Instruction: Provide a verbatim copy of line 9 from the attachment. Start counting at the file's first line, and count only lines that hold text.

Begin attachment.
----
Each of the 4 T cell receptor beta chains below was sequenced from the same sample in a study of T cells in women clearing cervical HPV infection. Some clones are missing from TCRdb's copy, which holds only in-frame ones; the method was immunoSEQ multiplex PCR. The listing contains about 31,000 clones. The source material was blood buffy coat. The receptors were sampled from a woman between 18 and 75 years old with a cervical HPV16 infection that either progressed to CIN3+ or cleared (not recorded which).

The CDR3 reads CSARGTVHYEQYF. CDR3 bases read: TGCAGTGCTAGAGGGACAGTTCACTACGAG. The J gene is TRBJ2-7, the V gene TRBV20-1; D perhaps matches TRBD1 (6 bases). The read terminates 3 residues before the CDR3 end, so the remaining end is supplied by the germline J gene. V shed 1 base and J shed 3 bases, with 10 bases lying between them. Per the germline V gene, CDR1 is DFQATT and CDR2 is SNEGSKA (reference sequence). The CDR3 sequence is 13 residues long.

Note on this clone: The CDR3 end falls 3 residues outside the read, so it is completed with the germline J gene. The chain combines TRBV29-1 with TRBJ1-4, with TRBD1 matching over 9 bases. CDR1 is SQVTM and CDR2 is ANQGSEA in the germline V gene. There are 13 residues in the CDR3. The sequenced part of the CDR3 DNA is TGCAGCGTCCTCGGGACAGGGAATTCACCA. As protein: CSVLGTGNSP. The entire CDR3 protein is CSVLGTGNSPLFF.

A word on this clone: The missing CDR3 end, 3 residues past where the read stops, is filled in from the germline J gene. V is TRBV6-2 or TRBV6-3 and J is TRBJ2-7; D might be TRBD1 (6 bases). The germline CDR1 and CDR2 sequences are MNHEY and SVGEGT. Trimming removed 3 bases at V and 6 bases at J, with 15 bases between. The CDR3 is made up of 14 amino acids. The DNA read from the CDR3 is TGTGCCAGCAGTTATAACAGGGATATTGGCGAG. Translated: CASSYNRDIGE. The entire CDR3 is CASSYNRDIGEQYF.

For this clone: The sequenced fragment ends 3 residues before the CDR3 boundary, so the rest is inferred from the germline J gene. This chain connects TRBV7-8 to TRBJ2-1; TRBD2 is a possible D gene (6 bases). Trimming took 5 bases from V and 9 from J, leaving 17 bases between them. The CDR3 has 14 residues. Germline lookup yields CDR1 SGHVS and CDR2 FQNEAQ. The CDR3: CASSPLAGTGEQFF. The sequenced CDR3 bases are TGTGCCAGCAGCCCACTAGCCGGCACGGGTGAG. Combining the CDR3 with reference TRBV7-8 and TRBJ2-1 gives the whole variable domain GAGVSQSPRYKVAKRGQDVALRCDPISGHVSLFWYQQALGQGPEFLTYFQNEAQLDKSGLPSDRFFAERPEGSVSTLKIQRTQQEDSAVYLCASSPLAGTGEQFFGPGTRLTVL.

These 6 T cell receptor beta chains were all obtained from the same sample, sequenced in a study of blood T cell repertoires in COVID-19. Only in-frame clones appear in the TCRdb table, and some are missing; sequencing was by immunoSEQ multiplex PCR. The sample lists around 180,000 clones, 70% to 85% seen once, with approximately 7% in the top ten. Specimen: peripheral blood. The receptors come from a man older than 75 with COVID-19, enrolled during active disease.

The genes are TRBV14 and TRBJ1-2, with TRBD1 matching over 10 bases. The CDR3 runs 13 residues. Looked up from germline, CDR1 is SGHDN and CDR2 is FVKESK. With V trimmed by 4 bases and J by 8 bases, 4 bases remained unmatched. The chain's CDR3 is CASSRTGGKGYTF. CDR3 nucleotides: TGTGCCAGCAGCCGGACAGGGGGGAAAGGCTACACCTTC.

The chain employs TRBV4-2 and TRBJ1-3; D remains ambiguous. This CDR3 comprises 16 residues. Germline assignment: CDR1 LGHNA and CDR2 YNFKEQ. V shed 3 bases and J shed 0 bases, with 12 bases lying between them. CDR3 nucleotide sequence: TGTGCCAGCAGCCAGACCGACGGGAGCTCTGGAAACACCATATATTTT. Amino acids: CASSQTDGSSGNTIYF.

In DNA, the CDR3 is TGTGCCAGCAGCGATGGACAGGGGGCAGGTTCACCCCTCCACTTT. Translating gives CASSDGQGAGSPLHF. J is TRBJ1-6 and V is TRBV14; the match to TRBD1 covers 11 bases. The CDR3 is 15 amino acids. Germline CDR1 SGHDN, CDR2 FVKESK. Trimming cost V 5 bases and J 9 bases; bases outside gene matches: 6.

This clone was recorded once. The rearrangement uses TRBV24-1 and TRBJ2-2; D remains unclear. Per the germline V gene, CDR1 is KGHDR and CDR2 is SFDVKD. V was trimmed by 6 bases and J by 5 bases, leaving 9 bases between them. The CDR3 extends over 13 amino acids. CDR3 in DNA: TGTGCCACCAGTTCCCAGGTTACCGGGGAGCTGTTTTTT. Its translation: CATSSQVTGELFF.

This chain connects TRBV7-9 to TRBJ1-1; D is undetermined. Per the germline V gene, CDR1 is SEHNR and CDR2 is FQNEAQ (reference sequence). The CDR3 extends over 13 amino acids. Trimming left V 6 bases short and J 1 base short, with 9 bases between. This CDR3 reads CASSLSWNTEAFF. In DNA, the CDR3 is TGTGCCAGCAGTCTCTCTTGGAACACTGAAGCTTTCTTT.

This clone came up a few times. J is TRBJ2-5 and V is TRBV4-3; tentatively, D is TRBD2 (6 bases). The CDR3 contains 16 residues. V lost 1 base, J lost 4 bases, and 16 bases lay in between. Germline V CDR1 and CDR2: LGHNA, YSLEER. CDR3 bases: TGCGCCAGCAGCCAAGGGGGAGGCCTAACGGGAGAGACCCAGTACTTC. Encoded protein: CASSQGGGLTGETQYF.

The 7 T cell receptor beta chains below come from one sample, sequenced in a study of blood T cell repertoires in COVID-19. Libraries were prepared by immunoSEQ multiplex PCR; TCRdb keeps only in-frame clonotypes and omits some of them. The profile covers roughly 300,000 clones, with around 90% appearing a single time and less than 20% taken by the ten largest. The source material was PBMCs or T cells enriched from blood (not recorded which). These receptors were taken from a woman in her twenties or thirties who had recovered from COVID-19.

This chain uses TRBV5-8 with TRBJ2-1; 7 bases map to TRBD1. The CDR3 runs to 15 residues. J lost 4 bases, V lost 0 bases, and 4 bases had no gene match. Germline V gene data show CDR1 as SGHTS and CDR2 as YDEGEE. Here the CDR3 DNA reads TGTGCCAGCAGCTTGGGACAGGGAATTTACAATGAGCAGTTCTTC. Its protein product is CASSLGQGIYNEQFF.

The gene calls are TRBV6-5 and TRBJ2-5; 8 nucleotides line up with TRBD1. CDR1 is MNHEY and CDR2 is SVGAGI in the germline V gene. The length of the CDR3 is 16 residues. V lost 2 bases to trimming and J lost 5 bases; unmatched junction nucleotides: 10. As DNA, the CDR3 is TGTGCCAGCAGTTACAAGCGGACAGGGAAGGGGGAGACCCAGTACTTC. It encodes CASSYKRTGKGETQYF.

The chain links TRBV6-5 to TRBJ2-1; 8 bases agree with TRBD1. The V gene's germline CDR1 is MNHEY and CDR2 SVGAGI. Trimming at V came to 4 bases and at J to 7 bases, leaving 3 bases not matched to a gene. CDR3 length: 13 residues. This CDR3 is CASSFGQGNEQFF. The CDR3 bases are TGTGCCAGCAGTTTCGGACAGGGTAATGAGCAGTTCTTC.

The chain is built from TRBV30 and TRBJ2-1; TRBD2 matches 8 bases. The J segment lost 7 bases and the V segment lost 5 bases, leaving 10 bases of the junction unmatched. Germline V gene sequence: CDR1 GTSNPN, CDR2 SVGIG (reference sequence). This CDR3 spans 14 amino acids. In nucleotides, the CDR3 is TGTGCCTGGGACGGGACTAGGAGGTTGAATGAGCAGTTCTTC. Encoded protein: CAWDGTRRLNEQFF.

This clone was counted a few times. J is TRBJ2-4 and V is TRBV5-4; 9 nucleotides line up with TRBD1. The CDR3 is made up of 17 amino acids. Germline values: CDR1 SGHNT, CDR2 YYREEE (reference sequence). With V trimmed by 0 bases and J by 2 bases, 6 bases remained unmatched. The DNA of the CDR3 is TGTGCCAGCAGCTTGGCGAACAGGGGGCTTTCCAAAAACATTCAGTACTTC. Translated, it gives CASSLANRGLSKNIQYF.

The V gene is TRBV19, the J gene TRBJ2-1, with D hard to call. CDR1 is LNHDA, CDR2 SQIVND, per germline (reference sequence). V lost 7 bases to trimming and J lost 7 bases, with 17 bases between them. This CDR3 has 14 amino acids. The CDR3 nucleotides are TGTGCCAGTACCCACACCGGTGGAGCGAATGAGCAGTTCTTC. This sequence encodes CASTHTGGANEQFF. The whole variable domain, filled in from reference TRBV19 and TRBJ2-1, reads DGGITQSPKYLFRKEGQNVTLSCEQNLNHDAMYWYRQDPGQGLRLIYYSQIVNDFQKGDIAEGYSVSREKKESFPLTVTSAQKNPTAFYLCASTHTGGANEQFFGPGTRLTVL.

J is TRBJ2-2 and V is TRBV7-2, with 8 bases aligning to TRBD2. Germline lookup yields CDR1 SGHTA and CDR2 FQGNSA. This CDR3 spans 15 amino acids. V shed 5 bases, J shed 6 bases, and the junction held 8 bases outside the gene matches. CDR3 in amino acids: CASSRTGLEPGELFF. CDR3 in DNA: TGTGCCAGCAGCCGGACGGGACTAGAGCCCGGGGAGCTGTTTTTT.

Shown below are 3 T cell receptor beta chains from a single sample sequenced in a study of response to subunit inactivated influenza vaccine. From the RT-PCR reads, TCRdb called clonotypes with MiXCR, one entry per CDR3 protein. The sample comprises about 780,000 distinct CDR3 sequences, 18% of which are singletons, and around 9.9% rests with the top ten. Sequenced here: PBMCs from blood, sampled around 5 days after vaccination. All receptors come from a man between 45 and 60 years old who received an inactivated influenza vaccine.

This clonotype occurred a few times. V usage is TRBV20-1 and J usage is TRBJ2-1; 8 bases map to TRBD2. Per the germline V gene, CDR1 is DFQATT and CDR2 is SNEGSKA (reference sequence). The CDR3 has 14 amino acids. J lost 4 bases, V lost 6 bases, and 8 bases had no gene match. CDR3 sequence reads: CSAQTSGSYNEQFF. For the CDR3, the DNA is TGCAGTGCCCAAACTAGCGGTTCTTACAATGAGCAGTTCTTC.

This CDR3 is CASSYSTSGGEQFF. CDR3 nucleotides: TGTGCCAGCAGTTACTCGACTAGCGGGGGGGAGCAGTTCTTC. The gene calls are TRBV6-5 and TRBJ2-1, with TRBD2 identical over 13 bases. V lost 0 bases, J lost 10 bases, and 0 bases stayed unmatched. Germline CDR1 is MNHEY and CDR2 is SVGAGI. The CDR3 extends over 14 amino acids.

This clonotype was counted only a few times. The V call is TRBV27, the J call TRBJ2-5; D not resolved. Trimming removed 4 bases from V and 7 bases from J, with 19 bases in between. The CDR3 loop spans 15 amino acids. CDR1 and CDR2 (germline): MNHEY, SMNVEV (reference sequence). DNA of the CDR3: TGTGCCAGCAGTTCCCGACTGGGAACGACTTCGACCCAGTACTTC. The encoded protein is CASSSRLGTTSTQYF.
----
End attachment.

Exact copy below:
In DNA, the CDR3 is TGTGCCAGCAGCGATGGACAGGGGGCAGGTTCACCCCTCCACTTT. Translating gives CASSDGQGAGSPLHF. J is TRBJ1-6 and V is TRBV14; the match to TRBD1 covers 11 bases. The CDR3 is 15 amino acids. Germline CDR1 SGHDN, CDR2 FVKESK. Trimming cost V 5 bases and J 9 bases; bases outside gene matches: 6.